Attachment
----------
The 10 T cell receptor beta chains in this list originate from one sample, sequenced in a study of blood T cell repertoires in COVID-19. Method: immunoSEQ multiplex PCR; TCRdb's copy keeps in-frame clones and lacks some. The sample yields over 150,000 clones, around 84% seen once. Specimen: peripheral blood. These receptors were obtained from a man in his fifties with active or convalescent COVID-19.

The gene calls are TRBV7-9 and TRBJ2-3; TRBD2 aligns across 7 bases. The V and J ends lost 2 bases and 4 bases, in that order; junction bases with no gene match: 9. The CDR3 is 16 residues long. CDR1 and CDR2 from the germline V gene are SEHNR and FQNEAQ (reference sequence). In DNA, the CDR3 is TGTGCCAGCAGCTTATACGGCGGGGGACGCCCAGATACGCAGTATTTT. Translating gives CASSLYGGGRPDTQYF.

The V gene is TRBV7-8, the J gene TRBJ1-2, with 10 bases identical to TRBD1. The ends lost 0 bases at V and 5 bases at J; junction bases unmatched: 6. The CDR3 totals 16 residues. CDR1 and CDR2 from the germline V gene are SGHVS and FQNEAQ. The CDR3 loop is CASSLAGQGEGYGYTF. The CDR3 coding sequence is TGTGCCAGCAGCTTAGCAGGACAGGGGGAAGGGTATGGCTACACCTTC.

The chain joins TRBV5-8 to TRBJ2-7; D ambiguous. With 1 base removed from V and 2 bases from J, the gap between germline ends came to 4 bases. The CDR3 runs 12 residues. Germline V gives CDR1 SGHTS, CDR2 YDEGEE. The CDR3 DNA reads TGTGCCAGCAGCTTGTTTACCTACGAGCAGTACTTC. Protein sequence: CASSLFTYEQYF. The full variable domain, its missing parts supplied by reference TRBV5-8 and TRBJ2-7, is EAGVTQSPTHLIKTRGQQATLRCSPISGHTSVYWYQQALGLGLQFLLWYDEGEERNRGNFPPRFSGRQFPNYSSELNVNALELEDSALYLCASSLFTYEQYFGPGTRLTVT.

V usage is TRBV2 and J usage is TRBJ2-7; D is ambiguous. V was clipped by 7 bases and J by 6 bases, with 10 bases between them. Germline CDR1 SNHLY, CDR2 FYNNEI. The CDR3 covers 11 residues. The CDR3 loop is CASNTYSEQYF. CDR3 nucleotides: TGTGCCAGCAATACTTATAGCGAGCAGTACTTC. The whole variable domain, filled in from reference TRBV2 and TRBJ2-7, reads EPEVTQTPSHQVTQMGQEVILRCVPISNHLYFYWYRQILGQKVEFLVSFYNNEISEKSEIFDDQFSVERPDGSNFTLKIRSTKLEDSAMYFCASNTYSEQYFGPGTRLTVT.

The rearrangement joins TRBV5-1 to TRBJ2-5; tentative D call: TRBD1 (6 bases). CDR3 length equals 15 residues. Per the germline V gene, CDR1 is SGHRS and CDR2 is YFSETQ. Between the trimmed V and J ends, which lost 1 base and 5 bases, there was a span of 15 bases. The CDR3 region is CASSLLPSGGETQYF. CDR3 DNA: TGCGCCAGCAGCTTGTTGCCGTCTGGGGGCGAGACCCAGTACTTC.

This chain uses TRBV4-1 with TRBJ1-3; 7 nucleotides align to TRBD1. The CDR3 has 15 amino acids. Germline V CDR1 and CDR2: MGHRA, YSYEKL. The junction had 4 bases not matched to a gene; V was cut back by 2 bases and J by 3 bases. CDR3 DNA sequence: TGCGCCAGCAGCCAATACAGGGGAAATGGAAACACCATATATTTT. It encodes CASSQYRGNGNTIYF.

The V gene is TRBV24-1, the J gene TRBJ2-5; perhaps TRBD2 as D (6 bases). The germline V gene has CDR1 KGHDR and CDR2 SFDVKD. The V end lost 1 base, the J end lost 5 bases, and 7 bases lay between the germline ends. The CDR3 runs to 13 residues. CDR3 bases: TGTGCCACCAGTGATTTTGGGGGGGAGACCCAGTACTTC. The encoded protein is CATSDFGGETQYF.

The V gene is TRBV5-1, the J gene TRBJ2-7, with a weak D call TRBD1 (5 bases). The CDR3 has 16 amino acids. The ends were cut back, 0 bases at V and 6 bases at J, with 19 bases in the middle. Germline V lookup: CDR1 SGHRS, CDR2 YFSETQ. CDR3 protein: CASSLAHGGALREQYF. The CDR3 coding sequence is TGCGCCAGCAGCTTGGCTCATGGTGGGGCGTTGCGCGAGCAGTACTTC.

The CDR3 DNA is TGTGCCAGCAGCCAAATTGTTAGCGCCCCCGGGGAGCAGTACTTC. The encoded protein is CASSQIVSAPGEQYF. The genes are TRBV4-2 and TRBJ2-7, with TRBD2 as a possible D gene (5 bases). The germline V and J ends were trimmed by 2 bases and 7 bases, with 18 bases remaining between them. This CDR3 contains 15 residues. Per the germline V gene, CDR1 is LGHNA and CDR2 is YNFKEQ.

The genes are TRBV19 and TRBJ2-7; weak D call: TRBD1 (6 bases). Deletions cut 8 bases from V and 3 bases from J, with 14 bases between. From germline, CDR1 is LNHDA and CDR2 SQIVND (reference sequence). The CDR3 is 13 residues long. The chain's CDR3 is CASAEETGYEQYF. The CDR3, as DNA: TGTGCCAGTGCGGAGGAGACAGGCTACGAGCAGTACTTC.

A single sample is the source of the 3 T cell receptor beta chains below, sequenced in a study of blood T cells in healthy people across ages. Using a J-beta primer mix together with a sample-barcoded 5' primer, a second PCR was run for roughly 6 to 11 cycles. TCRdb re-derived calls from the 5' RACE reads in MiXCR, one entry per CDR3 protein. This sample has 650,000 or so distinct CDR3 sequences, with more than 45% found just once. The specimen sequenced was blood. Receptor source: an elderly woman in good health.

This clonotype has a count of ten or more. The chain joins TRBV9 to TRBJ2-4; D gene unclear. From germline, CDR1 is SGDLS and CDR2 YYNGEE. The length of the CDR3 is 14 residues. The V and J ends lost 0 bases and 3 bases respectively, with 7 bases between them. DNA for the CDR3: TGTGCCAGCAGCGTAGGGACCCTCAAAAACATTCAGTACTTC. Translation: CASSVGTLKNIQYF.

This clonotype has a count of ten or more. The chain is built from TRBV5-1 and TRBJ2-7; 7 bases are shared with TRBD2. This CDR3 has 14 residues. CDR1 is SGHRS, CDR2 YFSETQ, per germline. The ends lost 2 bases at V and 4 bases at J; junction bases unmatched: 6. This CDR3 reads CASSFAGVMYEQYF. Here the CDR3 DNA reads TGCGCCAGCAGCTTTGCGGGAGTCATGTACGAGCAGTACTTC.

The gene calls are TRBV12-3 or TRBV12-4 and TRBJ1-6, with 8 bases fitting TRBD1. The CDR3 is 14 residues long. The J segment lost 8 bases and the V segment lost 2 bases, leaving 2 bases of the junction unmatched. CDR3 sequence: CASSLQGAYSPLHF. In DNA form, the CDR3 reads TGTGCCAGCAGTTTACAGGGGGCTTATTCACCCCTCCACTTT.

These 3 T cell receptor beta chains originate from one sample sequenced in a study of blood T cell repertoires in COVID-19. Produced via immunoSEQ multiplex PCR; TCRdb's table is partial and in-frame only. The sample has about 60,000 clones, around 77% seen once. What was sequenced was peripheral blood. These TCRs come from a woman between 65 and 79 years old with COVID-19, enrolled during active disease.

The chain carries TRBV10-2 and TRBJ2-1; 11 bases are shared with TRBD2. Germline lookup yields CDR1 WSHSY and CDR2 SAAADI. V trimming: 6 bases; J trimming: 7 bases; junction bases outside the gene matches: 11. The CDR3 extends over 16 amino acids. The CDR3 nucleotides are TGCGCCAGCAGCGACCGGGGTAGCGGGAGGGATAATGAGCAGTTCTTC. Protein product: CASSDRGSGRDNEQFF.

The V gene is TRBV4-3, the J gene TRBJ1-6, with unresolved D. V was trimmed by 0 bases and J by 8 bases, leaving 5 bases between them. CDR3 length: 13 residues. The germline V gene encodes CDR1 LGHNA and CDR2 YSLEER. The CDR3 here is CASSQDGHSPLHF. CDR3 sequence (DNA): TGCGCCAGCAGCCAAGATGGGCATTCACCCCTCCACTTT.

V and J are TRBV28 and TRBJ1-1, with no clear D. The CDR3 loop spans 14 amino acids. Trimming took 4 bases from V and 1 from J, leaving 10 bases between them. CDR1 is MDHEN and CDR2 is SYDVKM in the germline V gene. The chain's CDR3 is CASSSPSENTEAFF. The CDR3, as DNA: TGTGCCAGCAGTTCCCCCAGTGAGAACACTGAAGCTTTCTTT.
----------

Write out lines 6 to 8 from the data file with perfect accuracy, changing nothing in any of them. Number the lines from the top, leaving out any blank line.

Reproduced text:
The rearrangement joins TRBV5-1 to TRBJ2-5; tentative D call: TRBD1 (6 bases). CDR3 length equals 15 residues. Per the germline V gene, CDR1 is SGHRS and CDR2 is YFSETQ. Between the trimmed V and J ends, which lost 1 base and 5 bases, there was a span of 15 bases. The CDR3 region is CASSLLPSGGETQYF. CDR3 DNA: TGCGCCAGCAGCTTGTTGCCGTCTGGGGGCGAGACCCAGTACTTC.

This chain uses TRBV4-1 with TRBJ1-3; 7 nucleotides align to TRBD1. The CDR3 has 15 amino acids. Germline V CDR1 and CDR2: MGHRA, YSYEKL. The junction had 4 bases not matched to a gene; V was cut back by 2 bases and J by 3 bases. CDR3 DNA sequence: TGCGCCAGCAGCCAATACAGGGGAAATGGAAACACCATATATTTT. It encodes CASSQYRGNGNTIYF.

The V gene is TRBV24-1, the J gene TRBJ2-5; perhaps TRBD2 as D (6 bases). The germline V gene has CDR1 KGHDR and CDR2 SFDVKD. The V end lost 1 base, the J end lost 5 bases, and 7 bases lay between the germline ends. The CDR3 runs to 13 residues. CDR3 bases: TGTGCCACCAGTGATTTTGGGGGGGAGACCCAGTACTTC. The encoded protein is CATSDFGGETQYF.